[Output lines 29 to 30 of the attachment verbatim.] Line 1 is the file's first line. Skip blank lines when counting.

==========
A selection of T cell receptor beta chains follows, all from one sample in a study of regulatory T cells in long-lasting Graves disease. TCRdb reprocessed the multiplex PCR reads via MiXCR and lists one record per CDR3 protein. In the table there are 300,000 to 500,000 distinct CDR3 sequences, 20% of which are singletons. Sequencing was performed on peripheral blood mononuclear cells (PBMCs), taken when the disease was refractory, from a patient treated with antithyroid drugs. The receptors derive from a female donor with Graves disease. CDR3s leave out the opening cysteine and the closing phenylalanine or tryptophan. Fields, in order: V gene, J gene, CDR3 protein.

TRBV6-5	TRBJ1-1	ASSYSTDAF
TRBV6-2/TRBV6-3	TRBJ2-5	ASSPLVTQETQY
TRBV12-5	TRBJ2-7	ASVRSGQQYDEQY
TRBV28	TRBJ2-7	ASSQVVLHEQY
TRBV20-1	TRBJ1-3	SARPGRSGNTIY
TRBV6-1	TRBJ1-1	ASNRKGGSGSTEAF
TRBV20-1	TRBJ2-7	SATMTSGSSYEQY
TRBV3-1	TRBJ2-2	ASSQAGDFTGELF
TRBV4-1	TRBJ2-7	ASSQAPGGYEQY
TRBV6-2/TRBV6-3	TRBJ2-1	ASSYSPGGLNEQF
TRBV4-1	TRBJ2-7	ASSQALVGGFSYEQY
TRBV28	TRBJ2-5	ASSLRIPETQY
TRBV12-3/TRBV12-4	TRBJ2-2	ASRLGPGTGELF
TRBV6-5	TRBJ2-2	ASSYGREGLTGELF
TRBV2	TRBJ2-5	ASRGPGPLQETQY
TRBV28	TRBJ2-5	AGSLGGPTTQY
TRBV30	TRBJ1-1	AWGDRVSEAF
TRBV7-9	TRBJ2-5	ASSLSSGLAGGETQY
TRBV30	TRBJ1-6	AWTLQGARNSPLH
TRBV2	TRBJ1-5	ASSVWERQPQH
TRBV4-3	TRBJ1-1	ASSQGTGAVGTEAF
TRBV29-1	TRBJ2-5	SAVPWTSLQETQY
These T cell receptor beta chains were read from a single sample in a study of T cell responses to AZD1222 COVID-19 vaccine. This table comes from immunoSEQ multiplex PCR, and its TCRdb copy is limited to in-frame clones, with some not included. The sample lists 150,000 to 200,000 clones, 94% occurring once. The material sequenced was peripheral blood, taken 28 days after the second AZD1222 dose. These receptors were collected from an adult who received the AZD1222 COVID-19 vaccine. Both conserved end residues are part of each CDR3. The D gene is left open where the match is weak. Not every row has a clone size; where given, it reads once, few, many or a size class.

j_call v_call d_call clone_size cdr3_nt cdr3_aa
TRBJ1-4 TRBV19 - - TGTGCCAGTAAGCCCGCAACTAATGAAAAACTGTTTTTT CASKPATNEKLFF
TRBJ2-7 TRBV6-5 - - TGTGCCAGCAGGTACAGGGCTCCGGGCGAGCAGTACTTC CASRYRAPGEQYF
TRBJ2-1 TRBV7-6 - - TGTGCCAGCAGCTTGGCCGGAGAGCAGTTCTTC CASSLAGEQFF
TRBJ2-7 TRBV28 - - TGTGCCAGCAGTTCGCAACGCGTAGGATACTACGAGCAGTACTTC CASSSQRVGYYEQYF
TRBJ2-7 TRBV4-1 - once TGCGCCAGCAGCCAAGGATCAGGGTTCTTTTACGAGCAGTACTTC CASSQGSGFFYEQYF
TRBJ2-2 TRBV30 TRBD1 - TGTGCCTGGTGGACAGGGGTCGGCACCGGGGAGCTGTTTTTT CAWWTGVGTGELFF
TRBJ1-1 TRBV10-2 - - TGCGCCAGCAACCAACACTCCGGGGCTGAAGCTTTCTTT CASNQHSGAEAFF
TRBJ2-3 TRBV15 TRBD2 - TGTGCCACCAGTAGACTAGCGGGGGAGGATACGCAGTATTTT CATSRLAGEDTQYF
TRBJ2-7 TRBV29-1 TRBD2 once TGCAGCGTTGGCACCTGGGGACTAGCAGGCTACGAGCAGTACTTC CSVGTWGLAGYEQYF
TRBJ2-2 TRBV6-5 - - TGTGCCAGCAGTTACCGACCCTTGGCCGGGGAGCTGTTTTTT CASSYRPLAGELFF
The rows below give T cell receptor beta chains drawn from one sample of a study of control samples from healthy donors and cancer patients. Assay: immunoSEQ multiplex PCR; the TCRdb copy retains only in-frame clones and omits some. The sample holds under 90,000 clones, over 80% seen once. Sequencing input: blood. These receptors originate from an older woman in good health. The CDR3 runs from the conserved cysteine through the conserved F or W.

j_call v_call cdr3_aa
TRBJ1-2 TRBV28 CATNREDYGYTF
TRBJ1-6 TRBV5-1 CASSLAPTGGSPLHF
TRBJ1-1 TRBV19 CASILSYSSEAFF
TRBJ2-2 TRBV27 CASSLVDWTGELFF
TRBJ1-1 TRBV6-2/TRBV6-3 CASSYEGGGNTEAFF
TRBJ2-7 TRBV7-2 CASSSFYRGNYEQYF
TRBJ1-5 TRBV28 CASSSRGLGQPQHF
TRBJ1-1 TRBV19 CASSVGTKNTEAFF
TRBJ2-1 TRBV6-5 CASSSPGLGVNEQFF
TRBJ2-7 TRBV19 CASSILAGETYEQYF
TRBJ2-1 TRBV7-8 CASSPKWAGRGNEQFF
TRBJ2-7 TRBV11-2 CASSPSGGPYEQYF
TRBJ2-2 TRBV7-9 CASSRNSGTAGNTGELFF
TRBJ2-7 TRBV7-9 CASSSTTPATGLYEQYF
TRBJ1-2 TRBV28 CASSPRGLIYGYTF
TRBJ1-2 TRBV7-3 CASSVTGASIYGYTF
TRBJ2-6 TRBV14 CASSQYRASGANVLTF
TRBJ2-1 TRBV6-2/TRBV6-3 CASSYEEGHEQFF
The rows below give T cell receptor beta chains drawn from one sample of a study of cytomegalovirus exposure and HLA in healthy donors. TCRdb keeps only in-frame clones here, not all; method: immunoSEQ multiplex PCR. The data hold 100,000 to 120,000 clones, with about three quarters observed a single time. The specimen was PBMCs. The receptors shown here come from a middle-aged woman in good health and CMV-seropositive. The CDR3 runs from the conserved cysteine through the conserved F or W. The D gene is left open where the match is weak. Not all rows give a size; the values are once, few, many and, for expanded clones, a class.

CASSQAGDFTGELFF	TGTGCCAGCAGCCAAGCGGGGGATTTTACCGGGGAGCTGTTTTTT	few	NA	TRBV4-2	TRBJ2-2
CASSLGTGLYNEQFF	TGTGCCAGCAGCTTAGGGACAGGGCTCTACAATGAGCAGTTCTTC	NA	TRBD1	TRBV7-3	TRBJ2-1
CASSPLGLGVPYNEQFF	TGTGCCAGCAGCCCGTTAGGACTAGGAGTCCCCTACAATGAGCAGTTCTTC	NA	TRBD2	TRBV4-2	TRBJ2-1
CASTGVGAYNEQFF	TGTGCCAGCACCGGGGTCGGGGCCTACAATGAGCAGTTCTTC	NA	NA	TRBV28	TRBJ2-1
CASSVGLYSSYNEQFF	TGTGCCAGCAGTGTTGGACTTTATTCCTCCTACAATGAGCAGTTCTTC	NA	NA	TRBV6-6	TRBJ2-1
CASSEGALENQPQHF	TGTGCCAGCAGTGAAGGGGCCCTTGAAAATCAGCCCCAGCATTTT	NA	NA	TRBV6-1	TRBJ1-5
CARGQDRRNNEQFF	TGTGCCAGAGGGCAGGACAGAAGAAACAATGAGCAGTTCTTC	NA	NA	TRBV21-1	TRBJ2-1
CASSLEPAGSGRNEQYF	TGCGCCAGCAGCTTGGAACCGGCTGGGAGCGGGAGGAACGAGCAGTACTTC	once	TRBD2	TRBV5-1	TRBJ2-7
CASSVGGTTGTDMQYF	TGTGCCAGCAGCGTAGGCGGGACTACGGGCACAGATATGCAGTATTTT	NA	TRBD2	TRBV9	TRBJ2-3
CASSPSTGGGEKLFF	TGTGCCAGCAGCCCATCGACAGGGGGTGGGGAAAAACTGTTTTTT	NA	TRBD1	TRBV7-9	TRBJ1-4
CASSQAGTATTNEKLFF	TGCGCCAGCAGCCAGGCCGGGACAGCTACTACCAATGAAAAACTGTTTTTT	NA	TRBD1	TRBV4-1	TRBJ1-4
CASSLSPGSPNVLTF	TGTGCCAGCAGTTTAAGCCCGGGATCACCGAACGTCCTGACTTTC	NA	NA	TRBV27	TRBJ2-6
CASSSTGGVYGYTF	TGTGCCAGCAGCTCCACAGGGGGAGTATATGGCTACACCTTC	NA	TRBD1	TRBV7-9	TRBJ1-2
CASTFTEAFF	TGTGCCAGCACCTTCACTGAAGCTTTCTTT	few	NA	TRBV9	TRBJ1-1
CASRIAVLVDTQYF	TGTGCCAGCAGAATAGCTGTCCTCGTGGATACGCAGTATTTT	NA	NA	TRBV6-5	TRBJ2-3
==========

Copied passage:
TRBJ2-7 TRBV28 - - TGTGCCAGCAGTTCGCAACGCGTAGGATACTACGAGCAGTACTTC CASSSQRVGYYEQYF
TRBJ2-7 TRBV4-1 - once TGCGCCAGCAGCCAAGGATCAGGGTTCTTTTACGAGCAGTACTTC CASSQGSGFFYEQYF